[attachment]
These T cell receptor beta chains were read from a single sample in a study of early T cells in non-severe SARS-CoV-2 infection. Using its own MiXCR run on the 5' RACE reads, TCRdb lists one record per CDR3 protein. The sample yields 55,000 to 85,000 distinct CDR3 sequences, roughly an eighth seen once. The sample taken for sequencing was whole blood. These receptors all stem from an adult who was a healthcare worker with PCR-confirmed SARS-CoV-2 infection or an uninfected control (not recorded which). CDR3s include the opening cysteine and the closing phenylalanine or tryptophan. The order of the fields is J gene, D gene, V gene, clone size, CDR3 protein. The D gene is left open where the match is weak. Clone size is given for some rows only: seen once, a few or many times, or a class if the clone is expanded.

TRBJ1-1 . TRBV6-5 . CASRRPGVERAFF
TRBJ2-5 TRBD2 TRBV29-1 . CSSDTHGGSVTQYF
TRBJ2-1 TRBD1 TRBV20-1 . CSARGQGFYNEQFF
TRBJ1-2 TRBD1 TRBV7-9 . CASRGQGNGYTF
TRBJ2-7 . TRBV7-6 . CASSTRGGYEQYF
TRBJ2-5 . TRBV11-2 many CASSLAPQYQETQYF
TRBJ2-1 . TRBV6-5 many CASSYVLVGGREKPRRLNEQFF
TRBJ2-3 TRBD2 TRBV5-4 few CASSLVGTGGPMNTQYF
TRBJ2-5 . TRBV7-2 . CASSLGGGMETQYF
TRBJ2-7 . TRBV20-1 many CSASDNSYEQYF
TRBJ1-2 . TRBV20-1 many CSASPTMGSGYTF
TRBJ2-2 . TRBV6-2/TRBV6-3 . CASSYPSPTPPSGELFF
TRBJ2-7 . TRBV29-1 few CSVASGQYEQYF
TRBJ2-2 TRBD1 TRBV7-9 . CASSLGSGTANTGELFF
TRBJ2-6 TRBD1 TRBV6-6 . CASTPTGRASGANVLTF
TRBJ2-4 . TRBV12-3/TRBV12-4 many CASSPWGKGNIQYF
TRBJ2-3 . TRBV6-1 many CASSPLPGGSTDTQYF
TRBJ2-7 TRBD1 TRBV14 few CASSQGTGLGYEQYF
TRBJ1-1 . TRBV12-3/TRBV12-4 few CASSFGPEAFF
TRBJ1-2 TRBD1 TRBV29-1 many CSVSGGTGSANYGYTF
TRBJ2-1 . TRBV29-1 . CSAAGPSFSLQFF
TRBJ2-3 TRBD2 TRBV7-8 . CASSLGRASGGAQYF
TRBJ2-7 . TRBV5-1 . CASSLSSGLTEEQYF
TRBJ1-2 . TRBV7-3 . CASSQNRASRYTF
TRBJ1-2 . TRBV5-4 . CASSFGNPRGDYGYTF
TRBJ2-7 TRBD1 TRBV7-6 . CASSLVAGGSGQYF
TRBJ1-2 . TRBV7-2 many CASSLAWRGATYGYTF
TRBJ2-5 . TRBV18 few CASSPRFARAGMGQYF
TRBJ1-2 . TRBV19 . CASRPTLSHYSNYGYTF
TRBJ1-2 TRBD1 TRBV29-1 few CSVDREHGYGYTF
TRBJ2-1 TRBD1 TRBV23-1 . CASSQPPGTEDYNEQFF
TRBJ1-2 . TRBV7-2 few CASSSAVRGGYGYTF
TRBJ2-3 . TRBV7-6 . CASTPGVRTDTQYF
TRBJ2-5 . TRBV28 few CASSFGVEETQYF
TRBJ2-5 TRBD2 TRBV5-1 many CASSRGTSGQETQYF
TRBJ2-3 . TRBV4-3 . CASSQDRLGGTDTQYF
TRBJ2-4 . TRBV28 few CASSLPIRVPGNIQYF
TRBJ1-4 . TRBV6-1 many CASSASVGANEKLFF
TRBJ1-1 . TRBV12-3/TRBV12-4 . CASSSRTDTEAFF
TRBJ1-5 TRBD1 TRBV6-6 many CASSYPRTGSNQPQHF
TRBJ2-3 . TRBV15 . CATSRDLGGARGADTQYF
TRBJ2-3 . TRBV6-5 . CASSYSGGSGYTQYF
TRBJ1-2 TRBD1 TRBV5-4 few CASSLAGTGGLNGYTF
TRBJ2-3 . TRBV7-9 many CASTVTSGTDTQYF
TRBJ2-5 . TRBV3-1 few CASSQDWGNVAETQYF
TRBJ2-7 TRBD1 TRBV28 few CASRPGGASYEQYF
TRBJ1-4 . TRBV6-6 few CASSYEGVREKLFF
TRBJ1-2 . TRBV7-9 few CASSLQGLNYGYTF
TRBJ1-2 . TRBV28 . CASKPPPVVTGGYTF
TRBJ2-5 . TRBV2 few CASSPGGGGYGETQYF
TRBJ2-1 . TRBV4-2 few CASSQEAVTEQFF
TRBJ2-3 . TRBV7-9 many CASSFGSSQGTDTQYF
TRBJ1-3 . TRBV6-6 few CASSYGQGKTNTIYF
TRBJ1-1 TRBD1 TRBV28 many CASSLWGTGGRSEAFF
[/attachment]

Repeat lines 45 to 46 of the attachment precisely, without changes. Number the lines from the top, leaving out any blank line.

TRBJ2-3 . TRBV7-9 many CASTVTSGTDTQYF
TRBJ2-5 . TRBV3-1 few CASSQDWGNVAETQYF